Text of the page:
UK Economic Forecast -October 2017
14th October 2017
2017 third quarter growth in money supply is set to increase by 0.6%. With quarterly inflation running at between 0.6% and 0.8% we can expect GDP in this quarter to stagnate (-0.01%).
Q4 growth is set to go into negative territory with money supply contacting by 0.78%. Allowing for the same rate of inflation as Q3 we can expect quarterly GDP to contract by 1.40%.
Q3 growth is as previous predictions; that the amount of money in the real economy increased for this period by 0.6% which should see ONS dataset IHYN (seasonally adjusted current prices) also increase by 0.6%. However as this is equal to or less than current and expected quarterly inflation one can expect GDP to stagnate or even fall. When predicted inflation is taken into account it stands at -0.01%, zero growth. Clearly this forecast only takes into account the fiscal element of growth and that provided by improved production is left out. Typically the falling productivity in the UK has minimised this but the improvements within manufacturing for August may impacted on the overall figure.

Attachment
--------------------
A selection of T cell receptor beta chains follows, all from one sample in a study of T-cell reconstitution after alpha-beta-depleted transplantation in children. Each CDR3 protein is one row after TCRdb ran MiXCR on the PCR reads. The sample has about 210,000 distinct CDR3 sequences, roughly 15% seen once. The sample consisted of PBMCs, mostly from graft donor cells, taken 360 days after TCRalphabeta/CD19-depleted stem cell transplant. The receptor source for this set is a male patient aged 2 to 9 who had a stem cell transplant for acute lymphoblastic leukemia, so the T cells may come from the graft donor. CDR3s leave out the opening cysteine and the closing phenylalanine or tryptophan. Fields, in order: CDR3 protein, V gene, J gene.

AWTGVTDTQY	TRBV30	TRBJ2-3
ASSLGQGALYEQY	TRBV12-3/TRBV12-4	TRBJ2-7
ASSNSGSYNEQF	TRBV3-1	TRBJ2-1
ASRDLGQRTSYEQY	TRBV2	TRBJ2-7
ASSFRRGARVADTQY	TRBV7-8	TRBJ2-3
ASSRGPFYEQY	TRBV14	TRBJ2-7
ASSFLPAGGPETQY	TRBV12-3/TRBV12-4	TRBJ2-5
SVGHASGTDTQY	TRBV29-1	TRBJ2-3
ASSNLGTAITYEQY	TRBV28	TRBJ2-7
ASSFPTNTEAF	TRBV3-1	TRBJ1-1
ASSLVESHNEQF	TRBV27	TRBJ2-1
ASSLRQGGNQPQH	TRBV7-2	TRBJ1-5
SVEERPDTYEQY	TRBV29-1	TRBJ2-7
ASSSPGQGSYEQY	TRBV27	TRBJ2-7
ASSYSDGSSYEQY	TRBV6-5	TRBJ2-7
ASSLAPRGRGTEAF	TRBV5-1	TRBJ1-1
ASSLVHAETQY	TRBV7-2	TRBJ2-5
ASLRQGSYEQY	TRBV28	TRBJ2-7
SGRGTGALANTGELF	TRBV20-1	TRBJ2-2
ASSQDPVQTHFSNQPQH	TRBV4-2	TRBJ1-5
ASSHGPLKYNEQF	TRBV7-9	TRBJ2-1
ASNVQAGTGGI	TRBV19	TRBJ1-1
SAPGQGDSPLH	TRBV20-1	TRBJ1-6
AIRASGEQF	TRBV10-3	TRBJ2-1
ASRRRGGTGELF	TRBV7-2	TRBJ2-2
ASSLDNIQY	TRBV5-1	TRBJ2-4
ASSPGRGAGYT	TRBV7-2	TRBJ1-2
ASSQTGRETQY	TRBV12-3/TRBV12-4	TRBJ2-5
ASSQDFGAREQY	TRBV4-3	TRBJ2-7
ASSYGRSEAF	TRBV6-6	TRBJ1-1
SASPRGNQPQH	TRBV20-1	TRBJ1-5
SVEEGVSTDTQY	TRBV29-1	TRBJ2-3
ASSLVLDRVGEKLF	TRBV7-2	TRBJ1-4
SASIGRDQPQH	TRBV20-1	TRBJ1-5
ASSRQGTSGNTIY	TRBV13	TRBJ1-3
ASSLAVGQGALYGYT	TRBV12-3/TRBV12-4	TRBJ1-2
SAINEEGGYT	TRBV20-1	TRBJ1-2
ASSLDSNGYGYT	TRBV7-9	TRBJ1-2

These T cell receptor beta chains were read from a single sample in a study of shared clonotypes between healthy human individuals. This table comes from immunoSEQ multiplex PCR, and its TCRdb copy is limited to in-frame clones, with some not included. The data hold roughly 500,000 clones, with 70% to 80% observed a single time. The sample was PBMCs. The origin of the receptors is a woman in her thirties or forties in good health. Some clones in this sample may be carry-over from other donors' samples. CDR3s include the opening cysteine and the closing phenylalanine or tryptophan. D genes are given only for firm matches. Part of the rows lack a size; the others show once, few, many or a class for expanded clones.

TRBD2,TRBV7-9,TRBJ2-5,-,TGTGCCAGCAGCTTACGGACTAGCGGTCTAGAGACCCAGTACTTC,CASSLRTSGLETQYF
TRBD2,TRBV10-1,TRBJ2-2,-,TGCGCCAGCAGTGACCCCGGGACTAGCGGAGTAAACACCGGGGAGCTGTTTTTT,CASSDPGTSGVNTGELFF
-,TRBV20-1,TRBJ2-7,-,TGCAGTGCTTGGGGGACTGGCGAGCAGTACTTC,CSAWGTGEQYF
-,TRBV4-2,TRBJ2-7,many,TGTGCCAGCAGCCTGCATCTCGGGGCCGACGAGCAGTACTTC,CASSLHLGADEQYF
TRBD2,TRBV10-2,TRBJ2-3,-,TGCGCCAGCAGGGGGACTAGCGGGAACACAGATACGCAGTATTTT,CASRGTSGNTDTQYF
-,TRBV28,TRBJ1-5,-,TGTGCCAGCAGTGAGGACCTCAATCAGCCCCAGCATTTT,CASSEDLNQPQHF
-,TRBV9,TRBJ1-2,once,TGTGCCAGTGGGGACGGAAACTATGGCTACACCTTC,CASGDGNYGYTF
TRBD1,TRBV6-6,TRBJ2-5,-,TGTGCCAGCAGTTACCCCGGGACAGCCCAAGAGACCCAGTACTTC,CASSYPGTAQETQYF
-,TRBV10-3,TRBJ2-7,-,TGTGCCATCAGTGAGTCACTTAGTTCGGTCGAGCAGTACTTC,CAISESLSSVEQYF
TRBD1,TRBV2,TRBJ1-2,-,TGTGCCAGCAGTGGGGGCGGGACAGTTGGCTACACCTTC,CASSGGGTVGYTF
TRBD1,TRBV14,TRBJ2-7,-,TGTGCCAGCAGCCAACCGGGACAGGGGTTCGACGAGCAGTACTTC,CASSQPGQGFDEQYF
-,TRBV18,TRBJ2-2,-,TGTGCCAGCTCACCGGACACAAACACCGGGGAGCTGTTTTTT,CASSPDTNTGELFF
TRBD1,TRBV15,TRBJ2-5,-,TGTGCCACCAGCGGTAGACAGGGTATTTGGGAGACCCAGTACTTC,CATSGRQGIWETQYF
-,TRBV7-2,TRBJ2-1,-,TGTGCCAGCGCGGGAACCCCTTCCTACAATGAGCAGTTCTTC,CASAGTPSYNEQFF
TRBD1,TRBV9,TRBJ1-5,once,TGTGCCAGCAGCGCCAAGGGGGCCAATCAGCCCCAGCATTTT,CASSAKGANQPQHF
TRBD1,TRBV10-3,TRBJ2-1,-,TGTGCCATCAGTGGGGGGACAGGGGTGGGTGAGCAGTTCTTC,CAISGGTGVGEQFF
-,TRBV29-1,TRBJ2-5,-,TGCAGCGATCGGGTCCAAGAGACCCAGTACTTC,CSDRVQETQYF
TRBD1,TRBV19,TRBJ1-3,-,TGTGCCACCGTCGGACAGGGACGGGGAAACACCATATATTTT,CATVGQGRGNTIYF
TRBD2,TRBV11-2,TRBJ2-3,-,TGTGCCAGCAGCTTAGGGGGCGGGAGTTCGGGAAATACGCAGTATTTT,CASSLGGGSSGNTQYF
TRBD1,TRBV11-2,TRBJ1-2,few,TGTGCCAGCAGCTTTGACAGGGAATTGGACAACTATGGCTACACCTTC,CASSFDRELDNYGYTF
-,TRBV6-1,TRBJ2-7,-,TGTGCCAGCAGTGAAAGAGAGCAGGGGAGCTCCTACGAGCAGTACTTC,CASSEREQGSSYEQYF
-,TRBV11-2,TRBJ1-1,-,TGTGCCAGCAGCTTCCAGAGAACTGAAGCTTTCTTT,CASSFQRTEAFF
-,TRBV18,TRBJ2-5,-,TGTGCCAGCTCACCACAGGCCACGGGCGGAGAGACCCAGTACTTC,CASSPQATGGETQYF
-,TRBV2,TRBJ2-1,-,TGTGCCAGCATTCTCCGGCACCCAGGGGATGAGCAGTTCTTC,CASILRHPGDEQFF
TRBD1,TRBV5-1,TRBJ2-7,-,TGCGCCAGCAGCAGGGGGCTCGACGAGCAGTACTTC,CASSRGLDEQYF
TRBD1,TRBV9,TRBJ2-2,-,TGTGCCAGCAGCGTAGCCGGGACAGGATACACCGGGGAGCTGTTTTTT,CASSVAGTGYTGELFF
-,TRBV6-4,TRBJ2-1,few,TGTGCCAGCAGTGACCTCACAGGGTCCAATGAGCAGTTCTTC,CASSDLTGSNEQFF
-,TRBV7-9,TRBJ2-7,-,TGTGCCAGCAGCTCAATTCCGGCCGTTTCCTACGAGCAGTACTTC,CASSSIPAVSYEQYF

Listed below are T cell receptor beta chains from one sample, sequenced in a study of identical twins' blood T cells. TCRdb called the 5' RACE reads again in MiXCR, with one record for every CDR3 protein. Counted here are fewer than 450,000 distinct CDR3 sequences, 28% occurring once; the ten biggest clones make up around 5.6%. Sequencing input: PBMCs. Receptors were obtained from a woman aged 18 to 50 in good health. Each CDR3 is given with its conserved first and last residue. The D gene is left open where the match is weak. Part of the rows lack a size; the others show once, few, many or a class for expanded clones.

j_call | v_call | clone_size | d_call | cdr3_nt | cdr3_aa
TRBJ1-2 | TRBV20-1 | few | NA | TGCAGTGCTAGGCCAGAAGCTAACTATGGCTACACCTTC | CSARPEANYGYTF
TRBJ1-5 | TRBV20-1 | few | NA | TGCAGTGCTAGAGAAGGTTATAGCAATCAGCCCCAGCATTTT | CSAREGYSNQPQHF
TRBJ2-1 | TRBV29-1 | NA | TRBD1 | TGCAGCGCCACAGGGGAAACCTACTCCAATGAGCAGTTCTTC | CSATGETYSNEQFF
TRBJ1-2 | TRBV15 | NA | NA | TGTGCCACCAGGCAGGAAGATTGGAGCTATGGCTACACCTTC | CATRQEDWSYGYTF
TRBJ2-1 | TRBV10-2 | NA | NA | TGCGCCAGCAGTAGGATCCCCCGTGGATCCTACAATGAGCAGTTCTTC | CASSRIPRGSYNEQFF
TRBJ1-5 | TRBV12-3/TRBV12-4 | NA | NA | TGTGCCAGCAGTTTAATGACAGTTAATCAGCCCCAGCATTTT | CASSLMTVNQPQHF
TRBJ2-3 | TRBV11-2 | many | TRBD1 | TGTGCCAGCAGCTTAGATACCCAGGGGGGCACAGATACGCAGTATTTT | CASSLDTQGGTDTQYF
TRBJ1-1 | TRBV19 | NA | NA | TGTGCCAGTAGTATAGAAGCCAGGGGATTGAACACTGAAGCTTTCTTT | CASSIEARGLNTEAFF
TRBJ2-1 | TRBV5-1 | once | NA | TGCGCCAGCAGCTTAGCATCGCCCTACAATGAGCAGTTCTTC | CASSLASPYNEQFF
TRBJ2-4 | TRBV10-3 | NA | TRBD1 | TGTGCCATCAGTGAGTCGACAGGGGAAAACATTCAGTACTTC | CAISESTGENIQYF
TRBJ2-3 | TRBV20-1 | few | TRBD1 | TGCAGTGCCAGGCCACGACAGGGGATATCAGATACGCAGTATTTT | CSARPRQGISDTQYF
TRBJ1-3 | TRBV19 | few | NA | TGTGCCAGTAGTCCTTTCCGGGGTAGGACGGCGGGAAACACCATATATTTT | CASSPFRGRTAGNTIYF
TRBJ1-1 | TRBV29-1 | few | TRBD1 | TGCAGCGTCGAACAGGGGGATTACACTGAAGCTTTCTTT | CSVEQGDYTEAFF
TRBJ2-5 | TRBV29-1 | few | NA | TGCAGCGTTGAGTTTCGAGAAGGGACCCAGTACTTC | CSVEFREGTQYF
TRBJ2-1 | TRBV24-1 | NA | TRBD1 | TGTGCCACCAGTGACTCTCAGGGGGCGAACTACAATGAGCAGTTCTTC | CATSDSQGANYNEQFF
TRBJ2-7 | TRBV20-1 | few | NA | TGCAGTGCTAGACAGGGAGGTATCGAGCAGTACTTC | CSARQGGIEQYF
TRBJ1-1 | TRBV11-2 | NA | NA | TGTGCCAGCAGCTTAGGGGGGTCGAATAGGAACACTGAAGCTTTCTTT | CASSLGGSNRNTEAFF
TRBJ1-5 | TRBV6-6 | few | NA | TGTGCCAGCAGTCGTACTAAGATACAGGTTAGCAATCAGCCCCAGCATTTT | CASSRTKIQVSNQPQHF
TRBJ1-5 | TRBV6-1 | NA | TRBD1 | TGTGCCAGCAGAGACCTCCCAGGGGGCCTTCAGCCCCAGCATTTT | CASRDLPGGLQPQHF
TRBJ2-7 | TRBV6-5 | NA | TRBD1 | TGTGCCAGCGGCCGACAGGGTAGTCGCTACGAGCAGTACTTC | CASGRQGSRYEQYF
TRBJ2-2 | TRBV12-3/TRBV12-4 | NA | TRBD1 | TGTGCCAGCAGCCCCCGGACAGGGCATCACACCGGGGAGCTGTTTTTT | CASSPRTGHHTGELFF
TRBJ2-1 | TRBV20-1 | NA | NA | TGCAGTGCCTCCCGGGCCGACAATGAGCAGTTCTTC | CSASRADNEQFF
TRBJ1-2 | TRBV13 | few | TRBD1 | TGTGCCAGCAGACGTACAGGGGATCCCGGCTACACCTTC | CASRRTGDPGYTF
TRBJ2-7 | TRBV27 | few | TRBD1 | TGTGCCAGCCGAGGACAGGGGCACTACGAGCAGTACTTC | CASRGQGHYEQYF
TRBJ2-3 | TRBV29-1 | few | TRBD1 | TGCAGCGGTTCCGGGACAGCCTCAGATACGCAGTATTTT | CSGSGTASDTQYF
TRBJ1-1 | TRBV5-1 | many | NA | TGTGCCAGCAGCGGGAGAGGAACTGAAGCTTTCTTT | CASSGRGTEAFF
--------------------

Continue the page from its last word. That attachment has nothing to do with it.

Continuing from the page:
For Q4, the economic data for the three months are now in and it has been a little bit of a roller coaster. June saw a doubling of new secured lending to £6,704m and it looked like the quarter was going to defy the dark clouds that have surrounded the economy but July's mortgage lending had returned to its earlier subdued levels (£2,964m) of recent months. More importantly for that month, business lending collapsed by 9% or £32.5 billion which represents a 2% reduction of money in the real economy. The August figures are a little bit of a mixed bag; secured lending was almost up by the same amount in June (£5,063m) but the contraction in business lending continued, all be it not quite at the same rate (down £899m). The net result over these three months is a decline of £19,390m of money in the real economy. From the theory explained elsewhere on this web site this will lead to a contraction in GDP as measured by seasonally adjusted current prices (IHYN) of -0.78%. Once quarterly inflation of 0.6% is taken into account the headline rate of GDP will be in the vicinity of -1.4%. One of the interesting points to note is the correlation between increased mortgage lending and higher prices, so that June's increase in secured lending coincided with a 1.1% rise in the Nationwide's monthly change housing index, whereas July lending saw only a 0.2% rise. Surprisingly the Nationwide's monthly index for August saw a -0.1% decline when the lending figures would suggest otherwise. Should anything be read into this? It is probably too early to say but it would appear that the power of rising house prices to drive the economy in the absence of any other economic activity is starting to wane.